How to become a process server

Updated February 21, 2017

It's the job of the process server to bring to people the unwelcome news that they are being summoned to court. A process server may be work for the sheriff's department, an attorney or a private investigator.

Visit the county clerk's office. The rules and regulations regarding process servers can vary significantly from state to state. For example, California requires process servers to be bonded, fingerprinted and background checked. However, Alabama has no licensing or registration requirements for process servers. Most states require you to register to request authorization to conduct legal services. You probably will have to pay a fee for registration.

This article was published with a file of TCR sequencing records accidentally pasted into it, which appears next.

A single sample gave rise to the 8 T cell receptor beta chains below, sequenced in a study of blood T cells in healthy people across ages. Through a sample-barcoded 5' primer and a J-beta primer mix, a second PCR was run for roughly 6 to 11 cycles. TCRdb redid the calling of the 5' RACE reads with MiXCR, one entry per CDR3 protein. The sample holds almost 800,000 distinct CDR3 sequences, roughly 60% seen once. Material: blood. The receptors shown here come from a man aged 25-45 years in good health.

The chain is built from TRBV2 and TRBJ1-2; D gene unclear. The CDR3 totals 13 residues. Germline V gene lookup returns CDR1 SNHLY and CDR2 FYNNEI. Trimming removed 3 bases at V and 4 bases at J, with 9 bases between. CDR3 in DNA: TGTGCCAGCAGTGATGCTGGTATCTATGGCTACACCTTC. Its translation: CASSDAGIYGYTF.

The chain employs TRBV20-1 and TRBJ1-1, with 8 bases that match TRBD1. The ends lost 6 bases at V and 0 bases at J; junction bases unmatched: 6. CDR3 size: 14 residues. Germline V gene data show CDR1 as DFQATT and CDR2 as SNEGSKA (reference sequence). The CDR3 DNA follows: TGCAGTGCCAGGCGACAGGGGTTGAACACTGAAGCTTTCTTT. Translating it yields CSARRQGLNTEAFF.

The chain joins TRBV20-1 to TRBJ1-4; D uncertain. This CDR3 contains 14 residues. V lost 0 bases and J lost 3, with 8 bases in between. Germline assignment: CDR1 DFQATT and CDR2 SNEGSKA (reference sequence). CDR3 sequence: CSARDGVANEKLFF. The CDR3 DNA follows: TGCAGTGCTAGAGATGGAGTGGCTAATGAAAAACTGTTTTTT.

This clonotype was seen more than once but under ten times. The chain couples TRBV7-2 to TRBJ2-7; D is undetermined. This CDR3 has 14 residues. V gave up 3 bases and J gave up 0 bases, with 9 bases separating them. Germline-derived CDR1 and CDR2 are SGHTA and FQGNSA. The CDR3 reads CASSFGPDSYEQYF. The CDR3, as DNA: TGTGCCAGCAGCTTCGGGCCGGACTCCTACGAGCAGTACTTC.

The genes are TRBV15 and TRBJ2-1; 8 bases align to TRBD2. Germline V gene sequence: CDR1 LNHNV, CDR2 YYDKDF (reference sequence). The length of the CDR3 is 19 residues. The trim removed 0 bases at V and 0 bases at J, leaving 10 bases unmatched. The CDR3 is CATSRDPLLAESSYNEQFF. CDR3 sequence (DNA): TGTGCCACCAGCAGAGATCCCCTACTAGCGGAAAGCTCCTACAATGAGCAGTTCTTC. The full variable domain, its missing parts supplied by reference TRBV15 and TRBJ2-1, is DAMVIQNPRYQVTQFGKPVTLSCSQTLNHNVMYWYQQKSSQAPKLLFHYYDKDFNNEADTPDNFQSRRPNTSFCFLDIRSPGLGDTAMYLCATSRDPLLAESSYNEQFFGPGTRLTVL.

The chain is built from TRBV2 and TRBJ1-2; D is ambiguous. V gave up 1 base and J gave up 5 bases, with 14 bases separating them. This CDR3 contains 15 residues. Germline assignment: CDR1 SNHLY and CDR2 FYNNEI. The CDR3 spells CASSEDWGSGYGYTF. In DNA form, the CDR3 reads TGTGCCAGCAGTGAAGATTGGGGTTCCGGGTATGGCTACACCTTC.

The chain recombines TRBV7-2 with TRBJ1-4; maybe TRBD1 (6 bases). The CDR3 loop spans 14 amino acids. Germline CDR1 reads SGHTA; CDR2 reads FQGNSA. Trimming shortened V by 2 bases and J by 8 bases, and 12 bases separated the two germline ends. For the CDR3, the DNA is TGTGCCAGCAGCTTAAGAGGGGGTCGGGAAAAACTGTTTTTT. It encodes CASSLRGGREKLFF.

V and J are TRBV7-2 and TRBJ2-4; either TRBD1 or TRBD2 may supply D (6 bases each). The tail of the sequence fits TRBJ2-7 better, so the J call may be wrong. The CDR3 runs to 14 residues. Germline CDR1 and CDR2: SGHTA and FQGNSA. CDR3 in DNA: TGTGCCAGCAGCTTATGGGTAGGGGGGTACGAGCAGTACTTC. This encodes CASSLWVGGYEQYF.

Get bonded. In many states, you must contact an insurance or surety company and pay a fee to receive a bond before you can begin work as a process server.

Get fingerprinted. Some states also require process servers to be fingerprinted and to have a passport-sized photo on file with the court. Once fingerprinted, you will undergo a background check by the FBI.

Become licensed. Once all these steps are completed, the state or municipality will issue you a license as a process server. You will then be eligible to begin work.

Join a professional organization. The National Association of Professional Process Servers provides education and resources to members. It also encourages best practices and professionalism among its members.

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